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> but I think there recently have been efforts that schematron actually
> complements what is done by RELAX NG and XML-Schema -- that is very good.
> I have not followed schematron closely but I think what is really
> interesting contribution from schematron is the paradigm by which it does
> things -- the applications where it is useful, I am not sure.
> Again, if someone could provide some application scenarios and how
> schematron helps with some technical detail, I would be very glad.
I've been doing some work in this area for the simple reason that Schematron
complement both W3C XML Schema ("W3C") and RELAX-NG ("RNG") very well. Like
Len, I'm a huge fan of Schematron but I sometimes find that defining
structure in Schematron can be a bit complex and cumbersome. Since it's very
easy to define structure in both W3C and RNG it was natural to try to combine
them with Schematron to express the validation tasks that can not be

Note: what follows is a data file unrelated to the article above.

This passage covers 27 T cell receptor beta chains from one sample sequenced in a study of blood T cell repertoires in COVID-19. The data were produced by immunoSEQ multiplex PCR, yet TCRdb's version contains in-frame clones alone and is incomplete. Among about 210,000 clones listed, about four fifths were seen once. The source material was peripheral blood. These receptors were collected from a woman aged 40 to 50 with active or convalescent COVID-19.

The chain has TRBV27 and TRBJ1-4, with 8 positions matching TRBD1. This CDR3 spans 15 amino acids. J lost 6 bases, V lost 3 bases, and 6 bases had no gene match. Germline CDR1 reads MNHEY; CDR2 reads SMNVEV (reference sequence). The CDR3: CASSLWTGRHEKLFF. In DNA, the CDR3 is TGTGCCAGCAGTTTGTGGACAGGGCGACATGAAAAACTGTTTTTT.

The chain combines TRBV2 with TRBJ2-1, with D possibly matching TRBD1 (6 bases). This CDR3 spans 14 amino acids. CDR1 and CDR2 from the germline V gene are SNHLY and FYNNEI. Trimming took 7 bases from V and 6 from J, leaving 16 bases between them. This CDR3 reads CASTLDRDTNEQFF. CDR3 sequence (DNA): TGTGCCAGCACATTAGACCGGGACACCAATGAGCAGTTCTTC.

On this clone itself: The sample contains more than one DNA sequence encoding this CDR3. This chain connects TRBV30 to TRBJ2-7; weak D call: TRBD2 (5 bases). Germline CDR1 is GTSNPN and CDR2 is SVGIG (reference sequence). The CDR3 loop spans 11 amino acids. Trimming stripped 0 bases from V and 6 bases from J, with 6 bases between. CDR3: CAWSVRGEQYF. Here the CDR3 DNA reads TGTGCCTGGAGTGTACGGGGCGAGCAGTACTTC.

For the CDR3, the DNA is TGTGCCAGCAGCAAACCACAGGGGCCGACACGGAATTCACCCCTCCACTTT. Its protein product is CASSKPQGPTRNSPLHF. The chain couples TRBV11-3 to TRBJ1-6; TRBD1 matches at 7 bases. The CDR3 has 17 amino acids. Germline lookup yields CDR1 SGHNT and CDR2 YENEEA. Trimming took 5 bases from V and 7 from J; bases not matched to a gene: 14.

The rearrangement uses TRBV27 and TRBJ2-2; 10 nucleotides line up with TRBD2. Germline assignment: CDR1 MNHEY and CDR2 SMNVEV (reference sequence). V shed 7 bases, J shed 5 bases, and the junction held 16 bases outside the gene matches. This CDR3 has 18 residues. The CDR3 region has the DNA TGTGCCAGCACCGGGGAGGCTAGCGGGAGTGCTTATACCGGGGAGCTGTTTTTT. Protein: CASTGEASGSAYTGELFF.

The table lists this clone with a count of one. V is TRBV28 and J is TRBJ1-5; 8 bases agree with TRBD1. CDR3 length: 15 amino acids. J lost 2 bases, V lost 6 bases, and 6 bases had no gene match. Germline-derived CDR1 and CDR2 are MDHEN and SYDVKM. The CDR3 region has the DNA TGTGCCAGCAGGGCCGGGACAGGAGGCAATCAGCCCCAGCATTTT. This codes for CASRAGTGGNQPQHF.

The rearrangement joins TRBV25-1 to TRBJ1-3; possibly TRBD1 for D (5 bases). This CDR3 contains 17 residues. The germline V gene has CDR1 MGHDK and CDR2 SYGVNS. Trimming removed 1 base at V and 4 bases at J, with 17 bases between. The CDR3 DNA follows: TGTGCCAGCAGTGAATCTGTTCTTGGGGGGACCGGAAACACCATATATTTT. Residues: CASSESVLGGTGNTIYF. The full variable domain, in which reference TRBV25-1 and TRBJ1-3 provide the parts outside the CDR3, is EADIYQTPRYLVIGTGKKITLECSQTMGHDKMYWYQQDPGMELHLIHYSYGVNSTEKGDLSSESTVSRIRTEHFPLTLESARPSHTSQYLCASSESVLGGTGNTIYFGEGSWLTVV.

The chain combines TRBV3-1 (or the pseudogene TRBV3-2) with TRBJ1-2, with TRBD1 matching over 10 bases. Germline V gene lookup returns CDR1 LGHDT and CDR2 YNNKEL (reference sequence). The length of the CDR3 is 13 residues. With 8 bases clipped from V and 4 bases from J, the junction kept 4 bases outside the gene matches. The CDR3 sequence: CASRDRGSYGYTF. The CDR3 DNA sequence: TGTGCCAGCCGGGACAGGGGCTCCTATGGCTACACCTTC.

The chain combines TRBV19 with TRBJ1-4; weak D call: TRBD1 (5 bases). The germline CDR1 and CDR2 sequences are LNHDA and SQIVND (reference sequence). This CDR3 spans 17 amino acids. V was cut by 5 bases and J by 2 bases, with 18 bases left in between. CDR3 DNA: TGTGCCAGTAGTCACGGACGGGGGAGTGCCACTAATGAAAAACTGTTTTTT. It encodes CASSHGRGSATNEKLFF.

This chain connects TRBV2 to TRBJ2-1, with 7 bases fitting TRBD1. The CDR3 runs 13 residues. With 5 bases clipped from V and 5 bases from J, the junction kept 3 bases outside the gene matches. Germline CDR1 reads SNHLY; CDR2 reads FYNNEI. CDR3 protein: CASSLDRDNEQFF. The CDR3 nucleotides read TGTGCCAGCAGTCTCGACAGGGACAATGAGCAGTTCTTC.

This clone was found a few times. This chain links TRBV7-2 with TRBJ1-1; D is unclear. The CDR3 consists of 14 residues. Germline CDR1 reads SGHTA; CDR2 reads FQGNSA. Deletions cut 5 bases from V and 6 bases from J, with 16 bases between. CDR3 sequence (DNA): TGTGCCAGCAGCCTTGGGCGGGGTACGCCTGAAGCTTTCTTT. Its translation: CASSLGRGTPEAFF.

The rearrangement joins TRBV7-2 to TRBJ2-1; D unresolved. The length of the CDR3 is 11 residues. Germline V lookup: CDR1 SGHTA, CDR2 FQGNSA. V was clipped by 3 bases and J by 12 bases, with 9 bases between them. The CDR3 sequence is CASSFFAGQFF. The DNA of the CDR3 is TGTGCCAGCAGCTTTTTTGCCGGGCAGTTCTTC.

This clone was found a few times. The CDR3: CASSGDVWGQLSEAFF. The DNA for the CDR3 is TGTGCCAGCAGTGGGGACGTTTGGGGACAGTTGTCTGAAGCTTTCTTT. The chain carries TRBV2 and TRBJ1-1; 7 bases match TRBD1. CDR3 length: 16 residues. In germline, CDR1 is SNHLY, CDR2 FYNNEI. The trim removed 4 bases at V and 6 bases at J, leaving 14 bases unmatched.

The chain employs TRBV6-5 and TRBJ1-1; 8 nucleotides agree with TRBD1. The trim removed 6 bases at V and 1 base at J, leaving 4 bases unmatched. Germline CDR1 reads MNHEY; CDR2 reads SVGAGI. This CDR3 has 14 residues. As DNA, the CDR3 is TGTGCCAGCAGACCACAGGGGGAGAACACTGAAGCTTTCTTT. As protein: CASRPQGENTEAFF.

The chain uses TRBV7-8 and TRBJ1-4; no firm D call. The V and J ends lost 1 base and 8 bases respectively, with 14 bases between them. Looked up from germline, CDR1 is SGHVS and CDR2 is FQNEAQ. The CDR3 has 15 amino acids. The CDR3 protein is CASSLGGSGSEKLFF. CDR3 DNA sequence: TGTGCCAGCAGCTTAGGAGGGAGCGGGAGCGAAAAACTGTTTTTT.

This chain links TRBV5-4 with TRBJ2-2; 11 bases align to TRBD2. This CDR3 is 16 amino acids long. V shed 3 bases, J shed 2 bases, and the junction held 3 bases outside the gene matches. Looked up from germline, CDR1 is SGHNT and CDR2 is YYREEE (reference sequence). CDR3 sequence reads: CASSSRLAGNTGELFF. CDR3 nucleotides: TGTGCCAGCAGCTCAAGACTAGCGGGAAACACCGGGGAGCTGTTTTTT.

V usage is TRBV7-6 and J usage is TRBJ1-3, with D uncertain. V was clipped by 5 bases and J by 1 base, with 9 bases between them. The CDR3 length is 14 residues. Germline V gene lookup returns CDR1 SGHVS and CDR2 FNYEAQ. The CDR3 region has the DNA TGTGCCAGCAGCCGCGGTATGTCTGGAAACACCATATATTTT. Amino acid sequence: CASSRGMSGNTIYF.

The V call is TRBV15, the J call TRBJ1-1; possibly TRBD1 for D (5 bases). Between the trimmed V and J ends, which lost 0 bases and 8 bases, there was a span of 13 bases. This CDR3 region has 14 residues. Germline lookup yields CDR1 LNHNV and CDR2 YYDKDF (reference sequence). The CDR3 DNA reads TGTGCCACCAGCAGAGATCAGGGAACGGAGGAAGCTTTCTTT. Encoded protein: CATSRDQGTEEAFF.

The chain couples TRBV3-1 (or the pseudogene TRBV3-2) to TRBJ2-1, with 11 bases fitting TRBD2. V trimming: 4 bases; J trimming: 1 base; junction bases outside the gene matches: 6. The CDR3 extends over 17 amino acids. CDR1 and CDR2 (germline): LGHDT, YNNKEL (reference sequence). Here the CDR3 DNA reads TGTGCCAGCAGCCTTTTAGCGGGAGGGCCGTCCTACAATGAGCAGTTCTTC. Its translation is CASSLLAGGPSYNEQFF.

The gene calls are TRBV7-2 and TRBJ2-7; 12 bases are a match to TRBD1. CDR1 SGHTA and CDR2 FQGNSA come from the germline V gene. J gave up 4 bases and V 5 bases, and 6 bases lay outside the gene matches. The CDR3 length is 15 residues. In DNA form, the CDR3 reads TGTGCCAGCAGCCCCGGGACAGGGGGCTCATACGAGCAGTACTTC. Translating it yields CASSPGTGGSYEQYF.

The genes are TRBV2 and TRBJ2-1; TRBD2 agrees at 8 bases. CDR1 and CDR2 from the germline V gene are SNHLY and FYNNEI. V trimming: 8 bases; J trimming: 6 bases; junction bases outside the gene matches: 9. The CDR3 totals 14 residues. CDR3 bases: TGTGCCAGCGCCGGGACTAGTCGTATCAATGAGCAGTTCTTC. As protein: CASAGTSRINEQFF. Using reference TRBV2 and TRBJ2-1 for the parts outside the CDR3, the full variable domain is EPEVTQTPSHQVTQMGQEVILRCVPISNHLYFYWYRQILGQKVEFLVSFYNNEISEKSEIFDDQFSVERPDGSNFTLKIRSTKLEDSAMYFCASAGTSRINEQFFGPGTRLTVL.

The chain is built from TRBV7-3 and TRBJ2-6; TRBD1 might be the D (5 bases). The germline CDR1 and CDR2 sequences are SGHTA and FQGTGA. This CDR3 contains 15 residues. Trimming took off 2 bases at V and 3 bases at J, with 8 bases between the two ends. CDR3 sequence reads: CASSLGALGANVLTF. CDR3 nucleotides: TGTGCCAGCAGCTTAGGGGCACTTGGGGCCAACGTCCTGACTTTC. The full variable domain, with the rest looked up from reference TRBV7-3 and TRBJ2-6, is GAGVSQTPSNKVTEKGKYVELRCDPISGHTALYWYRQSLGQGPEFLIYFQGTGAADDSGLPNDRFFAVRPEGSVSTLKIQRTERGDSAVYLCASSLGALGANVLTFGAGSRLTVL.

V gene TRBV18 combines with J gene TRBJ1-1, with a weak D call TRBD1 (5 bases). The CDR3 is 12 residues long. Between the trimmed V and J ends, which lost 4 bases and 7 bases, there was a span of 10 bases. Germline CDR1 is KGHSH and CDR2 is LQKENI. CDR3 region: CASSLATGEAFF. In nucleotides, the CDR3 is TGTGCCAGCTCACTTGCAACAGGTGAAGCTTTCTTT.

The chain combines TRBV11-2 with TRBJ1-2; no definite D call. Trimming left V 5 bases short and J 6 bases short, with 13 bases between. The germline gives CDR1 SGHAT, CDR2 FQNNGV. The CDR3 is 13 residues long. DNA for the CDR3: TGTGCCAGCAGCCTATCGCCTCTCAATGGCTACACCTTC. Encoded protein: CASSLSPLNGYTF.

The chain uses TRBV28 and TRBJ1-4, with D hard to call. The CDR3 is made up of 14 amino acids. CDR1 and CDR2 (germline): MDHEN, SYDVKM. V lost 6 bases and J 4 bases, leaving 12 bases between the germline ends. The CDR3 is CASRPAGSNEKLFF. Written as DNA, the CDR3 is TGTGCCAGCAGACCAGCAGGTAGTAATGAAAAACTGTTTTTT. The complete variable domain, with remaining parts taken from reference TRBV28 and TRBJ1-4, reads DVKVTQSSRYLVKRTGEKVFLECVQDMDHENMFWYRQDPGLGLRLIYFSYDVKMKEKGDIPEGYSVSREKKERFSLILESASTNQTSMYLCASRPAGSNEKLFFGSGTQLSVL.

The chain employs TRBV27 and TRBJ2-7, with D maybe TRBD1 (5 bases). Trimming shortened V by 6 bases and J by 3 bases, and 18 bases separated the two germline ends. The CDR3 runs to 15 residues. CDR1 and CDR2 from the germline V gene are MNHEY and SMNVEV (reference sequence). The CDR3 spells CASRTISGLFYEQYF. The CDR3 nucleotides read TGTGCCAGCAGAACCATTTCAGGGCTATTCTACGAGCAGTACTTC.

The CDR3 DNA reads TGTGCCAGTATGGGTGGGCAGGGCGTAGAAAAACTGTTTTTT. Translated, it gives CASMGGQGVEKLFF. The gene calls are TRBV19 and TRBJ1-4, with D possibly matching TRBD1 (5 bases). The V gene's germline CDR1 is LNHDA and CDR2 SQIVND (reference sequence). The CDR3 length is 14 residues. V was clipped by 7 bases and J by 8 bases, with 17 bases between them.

performed in W3C and RNG alone. For W3C you can use Schematron to overcome
the shortcomings for interleaving of elements or express co-occurrence
constraints. RNG does have some built-in support for co-occurrence
constraints but embedded Schematron rules can, for example, be used to
implement identity constraints that are not implemented in the current
version of RNG.
For both W3C and RNG there exist an XSLT stylesheet ,  that will
extract the Schematron rules from the respective schema and merge these rules
into a complete Schematron schema that can be used for validation. I'm
currently writing up a paper on how to do this in both RNG and W3C which will
be finished shortly. In the meantime you can have a look at  for examples
and technical details. This paper only deals with embedded Schematron in W3C
but it works the same way for RNG.
> thanks and regards - murali.
> On Wed, 5 Jun 2002, Bullard, Claude L (Len) wrote:
> > Someone usually does. The SGMLers understand it and practiced it
> > virtually like a religion (the SGML Way). It gets messy however to
> > ignore processing contexts if systems are to interoperate without
> > human interventions. A reason for understanding what features XML
> > Schema, RELAX NG and/or Schematron enable is to pick the right tool to
> > get the right strength of agreement. (Am I the only one who considers
> > Schematron almost heroic? It is the one piece the others need
> > consistently and why I am holding out for DSDL.)
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